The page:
Jean-Honore Fragonard (1732-1806), French painter of the rococo age, was popular in the courts of Louis XV and Louis XVI for his delicately colored scenes of romance, often in garden settings. Born in Grasse on April 5. 1732, he began to study painting at the age 18 in Paris with Chardin, but he formed his style principally on the work of his next master François Boucher. His debt to Boucher is constant, not only because he concentrated on the same theme of sensual love, but because he was also obsessed with the same techniques of painting. Regardless of their sometimes frivolous subjects, his canvases are widely admired for their brilliant, almost abstract compositions and quickly-brushed colors. His chief work was decorative panels commissioned by Madame du Barry, mistress of Loius XV, for her chateau at Louveciennes.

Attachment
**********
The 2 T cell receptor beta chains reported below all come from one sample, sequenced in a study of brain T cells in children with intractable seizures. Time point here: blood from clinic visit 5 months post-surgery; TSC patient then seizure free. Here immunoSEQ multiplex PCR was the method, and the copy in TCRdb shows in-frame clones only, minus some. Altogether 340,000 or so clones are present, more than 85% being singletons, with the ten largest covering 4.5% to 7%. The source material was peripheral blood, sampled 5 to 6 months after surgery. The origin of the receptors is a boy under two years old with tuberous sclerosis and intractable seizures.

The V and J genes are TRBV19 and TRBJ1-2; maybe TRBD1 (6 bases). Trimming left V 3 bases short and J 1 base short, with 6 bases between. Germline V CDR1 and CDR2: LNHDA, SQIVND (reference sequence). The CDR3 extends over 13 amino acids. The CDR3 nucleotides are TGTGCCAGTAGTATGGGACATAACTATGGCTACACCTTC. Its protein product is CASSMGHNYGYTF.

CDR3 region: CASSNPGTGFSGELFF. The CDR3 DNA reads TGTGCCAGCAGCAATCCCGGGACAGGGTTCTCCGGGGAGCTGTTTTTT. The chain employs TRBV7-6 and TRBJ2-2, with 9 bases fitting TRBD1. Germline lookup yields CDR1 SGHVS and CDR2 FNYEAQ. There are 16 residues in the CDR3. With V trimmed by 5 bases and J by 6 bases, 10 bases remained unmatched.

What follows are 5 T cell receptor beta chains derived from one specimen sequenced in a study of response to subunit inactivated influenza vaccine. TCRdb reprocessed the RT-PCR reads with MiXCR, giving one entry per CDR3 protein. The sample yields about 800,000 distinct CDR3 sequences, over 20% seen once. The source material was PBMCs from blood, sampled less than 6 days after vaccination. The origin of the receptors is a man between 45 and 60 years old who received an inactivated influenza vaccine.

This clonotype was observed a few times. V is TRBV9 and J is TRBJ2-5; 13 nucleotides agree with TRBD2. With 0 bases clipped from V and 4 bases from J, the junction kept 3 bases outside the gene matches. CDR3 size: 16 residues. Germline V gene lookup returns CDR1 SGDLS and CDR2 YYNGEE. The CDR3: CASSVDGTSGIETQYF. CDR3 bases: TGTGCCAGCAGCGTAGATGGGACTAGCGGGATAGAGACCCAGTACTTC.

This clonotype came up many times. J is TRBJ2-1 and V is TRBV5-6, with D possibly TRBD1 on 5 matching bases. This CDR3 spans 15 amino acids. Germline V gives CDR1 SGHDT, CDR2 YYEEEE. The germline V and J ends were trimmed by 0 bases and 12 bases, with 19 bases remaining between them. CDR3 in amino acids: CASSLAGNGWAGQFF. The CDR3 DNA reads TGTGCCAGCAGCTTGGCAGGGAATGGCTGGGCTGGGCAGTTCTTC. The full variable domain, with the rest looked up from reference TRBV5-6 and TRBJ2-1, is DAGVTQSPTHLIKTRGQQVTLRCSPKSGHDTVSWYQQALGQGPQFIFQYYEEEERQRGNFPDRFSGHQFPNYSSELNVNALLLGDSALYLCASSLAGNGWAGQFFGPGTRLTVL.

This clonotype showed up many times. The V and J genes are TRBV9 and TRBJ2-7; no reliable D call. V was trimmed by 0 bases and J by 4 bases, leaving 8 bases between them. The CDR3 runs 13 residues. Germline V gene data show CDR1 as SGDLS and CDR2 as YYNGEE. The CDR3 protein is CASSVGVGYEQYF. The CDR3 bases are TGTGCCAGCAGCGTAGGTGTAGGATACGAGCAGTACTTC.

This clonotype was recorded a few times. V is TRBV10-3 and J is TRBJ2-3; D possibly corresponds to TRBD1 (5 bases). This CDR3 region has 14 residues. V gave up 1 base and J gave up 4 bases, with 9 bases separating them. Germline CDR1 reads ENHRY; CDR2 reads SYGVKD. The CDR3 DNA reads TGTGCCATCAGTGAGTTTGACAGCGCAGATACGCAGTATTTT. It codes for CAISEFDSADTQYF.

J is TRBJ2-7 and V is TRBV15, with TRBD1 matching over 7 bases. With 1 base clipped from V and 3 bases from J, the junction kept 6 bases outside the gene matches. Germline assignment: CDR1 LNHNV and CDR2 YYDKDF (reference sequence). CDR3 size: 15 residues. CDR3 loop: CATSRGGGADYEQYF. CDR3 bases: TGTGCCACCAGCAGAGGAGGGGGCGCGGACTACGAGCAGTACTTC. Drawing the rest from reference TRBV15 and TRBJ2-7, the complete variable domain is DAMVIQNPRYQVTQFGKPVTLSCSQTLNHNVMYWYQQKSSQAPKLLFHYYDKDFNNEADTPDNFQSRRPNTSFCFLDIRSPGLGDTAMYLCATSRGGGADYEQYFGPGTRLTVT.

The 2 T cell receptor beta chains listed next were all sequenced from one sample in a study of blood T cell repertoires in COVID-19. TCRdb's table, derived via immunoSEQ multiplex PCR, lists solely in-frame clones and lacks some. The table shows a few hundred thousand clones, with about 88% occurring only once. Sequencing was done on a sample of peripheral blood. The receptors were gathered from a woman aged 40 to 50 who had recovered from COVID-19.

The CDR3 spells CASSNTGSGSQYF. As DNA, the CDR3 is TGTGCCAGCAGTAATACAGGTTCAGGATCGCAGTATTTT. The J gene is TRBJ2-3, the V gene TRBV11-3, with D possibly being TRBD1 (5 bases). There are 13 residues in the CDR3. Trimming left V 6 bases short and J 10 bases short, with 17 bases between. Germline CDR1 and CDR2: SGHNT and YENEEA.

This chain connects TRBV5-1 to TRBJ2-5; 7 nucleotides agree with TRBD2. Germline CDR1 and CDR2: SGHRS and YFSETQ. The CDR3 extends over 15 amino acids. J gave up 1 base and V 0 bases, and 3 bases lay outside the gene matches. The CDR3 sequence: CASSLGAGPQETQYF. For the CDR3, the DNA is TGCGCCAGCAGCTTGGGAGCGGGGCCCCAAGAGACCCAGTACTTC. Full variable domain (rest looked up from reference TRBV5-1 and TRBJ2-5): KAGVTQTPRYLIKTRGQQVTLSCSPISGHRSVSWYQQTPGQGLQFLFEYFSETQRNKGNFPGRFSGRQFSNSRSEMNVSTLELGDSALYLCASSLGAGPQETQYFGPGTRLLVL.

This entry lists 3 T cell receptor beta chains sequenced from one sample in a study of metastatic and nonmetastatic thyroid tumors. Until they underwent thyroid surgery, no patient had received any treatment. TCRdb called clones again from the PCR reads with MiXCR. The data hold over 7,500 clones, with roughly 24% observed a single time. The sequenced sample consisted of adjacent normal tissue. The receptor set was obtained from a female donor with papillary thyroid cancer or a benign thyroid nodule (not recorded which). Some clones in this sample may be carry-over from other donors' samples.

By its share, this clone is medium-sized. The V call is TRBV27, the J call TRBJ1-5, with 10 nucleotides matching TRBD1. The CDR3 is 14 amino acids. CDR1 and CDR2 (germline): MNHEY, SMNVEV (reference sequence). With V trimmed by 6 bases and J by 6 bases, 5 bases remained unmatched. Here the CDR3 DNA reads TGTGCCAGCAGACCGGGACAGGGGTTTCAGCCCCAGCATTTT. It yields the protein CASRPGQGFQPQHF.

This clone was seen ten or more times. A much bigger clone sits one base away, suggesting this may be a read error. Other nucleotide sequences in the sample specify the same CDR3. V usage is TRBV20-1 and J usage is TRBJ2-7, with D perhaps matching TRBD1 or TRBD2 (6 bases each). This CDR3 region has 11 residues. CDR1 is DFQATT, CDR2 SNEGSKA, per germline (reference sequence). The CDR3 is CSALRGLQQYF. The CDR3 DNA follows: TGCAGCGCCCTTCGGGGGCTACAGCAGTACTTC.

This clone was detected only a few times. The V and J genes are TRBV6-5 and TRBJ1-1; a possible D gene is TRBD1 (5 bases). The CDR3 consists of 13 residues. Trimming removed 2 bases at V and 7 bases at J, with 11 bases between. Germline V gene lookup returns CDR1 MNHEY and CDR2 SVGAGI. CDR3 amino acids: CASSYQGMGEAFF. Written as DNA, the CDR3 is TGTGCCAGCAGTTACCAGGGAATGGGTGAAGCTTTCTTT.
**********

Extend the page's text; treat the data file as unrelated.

The French Revolution which destroyed the nobility on which Fragonard depended for commissions, ruined him financially. Although befriended by David, the leading painter of the new neo-classical school, Fragonard did not adjust to the new style and died poor in Paris on 22 August 1806.

 For information on individual works, and enlargement of picture, click on thumbnail.

 The See-Saw (1755)

 Blind-Man's Bluff (1756)

 The Good Mother (1763

 The Bathers (1765)

 The Swing

 Useless Resistance

 The Love Letter

 The Education of the Virgin

The Lover Crowned

 The Meeting

Visit to the Nursery

 Fete at Raimbouillet

 Education is Everything

The Stolen Kiss

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